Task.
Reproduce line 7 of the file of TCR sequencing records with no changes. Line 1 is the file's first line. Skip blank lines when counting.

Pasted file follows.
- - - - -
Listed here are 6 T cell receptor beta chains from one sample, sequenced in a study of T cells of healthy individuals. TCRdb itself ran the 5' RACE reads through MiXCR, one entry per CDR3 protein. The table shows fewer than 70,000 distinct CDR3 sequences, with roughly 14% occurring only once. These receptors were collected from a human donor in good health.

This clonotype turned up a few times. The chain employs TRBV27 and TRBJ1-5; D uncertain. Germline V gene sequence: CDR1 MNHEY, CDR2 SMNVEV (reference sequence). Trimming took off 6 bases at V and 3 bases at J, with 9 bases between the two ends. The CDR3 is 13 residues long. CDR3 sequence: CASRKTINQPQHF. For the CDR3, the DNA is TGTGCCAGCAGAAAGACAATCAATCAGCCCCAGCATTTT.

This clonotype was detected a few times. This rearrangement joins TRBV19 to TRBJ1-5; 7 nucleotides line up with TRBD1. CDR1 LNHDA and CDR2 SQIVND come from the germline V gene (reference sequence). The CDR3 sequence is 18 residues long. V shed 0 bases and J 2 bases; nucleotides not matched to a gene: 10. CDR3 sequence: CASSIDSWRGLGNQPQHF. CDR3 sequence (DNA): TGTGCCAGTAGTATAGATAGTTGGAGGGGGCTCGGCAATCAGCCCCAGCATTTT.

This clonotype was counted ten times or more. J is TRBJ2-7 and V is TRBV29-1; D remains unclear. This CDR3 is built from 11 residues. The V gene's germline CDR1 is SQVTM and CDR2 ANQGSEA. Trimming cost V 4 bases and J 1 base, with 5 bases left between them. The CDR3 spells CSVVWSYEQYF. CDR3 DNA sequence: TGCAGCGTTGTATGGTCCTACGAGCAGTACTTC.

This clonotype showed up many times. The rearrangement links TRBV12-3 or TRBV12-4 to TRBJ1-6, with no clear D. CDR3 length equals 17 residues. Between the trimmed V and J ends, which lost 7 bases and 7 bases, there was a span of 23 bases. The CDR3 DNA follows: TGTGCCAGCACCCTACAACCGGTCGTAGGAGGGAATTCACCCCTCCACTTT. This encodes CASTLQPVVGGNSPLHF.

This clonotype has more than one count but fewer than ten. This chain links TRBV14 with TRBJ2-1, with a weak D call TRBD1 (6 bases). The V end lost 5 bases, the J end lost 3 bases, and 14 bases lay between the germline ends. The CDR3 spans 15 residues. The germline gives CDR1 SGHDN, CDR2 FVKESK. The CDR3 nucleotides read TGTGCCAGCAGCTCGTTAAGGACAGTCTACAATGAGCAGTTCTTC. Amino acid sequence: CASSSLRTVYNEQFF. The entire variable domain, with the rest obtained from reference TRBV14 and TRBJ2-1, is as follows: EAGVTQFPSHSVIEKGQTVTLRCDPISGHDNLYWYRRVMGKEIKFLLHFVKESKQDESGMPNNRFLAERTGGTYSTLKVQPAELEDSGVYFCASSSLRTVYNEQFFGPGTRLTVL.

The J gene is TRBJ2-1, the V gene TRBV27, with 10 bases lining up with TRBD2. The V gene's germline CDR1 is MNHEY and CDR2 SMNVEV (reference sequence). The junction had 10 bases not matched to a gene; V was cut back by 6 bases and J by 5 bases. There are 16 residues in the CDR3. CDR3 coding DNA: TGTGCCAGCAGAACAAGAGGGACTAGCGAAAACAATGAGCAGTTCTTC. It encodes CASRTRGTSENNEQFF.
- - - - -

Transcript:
The J gene is TRBJ2-1, the V gene TRBV27, with 10 bases lining up with TRBD2. The V gene's germline CDR1 is MNHEY and CDR2 SMNVEV (reference sequence). The junction had 10 bases not matched to a gene; V was cut back by 6 bases and J by 5 bases. There are 16 residues in the CDR3. CDR3 coding DNA: TGTGCCAGCAGAACAAGAGGGACTAGCGAAAACAATGAGCAGTTCTTC. It encodes CASRTRGTSENNEQFF.